Hi Pat, This time I was able to link to your daughter's website through Google. That was fantastic. They do wonderful things there! I would love to be able to go there. I don't do much traveling because it is difficult to get 6 dogs cared for! The horses are gorgeous,such a sturdy,healthy yet stunningly beautiful breed. How did she get interested in that breed above others? I think I saw a picture of Maisie, also, but I'm having a bit of a problem downloading the video you sent me, onto my phone. I should try to do it on my computer, I guess. I'll let you know if that works. I also saw her big old mastiff and cute pug. Does the mastiff do well around the horses? How about the pug? I am so in love with my doggies, they bring such joy and love into my life and my husband feels the same. Sharing their lives has been a wonderful experience for my husband and I. After 27 years of marriage we brought these dogs into our lives and experienced yet another instance of growing together through our shared love for our dogs. We initially got the female American Bulldog and then loved her so much we got the male AB, he was her half brother from another mother, and one of our learning experiences was how very quickly they can mate! It was an accident, but the resulting litter of 9 puppies was quite an experience. I helped Lyla deliver them and then was their main caregiver. We did not sell them for the most part, we just wanted to find good homes for them and I believe we succeeded in doing so.They can bring in anywhere from 700 to 1500 a dog but we found that the best potential owners were not necessarily able to do that. We still have two of the puppies who are now a bit over a year old. One of them had a problem with her back legs and we were afraid that she would not receive the care she should have so we kept her. Eventually her legs grew straight and strong, so she is fine. The other female was a bit timid and eventually was the last remaining because we never found her the owner that didn't seem to scare her. She was supposed to go with a nice family but she was clearly frightened of the children so, I let the last male go with them,without realizing how attached I was to him. I went into a real tailspin and could hardly function. I don't ever remember being so deeply depressed and I still can't speak about him without crying. It took me two weeks to be able to just start being normal again, so I was very afraid of letting another puppy go. The people who got him were a nice family with another dog and kids and knew a great deal about large dogs, so he went to a great home, but I still get so sad when I think of him. His name was Fa, as we named the puppies Do, Re, Fa, So, Ti, Darla, Major, Minor and Jack Sparrow. He was the only one who had a very pronounced under bite and I picture that mushy, funny face and still miss him everyday. Sorry about the long message, I hope I haven't taken too much of your time. I just wanted to add that the way that you spoke about panicking if you don't have a large backlog of books awaiting you is exactly the way I feel. Also, I never leave the house without the book I am reading and another just in case I decide I don't want to continue with the original one. Only other book-lovers understand that crazy behavior. I mean what if I have to sit in line at the bank or something? Have a wonderful holiday, hope you get some reading time in and maybe some great books for Christmas! Mary Beth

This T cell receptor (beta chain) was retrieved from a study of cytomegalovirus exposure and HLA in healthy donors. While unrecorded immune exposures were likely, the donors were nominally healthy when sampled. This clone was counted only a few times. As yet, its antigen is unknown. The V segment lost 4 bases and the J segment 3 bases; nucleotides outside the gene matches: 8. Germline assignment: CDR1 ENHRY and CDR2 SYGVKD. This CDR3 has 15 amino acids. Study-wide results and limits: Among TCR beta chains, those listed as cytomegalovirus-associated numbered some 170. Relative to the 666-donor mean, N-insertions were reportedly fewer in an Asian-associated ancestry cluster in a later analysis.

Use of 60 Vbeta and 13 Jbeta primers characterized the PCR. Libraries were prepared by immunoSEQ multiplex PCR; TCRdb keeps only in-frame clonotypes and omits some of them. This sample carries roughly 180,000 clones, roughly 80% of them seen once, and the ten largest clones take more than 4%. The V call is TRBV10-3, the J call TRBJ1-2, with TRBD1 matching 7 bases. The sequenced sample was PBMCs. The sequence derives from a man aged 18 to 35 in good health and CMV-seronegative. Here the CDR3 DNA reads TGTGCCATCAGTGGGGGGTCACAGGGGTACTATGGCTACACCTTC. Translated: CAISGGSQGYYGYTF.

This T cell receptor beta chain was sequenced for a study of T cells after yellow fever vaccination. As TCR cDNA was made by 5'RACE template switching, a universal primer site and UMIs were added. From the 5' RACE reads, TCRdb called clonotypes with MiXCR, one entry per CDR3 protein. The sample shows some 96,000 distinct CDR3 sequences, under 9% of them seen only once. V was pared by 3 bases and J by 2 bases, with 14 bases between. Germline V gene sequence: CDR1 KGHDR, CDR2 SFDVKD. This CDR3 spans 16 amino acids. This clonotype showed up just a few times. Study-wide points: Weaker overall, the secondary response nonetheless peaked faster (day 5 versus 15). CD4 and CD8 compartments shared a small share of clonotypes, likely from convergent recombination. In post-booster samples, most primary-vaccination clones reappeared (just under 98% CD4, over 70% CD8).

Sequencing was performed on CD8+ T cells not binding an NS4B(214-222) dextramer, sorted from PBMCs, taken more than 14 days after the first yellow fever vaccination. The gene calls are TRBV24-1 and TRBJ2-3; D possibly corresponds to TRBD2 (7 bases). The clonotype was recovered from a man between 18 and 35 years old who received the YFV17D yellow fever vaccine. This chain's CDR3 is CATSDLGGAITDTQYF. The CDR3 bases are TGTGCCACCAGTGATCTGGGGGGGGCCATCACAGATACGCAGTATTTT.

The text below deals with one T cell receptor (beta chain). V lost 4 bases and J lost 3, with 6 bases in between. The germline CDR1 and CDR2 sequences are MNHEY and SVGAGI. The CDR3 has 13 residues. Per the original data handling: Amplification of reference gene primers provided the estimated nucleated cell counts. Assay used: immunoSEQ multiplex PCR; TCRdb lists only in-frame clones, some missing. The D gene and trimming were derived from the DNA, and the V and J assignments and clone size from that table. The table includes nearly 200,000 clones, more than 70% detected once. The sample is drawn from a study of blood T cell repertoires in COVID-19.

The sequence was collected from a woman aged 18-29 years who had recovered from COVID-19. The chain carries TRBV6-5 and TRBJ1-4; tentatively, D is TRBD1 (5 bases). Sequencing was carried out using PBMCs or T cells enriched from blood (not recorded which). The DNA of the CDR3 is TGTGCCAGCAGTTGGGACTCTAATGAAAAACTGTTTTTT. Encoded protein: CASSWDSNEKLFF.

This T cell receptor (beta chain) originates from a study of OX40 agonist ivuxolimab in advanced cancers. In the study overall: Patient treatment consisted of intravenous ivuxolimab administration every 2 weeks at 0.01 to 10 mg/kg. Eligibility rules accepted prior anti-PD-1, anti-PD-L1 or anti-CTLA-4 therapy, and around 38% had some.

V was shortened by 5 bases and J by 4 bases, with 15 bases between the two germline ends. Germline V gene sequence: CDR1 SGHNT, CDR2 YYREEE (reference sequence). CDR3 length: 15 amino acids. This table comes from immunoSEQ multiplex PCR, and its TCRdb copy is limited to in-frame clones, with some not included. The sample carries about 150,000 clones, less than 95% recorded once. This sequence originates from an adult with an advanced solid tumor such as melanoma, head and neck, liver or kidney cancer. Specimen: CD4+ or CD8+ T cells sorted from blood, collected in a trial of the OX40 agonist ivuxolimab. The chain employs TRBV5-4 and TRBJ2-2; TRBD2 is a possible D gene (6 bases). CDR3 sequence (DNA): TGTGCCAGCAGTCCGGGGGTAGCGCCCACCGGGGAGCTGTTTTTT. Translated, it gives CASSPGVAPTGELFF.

Hi Pat, I was not able to link to your daughter's website with the link you gave me, but I will try to get there with my tablet which has less firewalls,etc It sounds like a wonderful place, and an awesome way to have your love for animals become a paying job. It must be a round the clock job, though. Mary Beth
PS-I have [The Invisible Wall] and the two books he wrote after that on my TBR mountain.
Hi, I was clicking on LTers who have many of the same books in their library and began to read some of your reviews which I found absorbing and concise. Also,the way you talk about reading and what it means to you could have come from my mouth. I too read mostly literary fiction most often but i tried to include some biographies this past year and some non-fiction so i can learn something. I am doing the 75 book challenge and have read about 68 so far. LT has definitely added to my pleasure, something that has been a life long pursuit is enhanced by the addition of so many others that feel the same about books. I hope to see more of you onthe thre
Mary Beth
I loved this book. I've given copies of it as gifts many times because it was such a powerful story.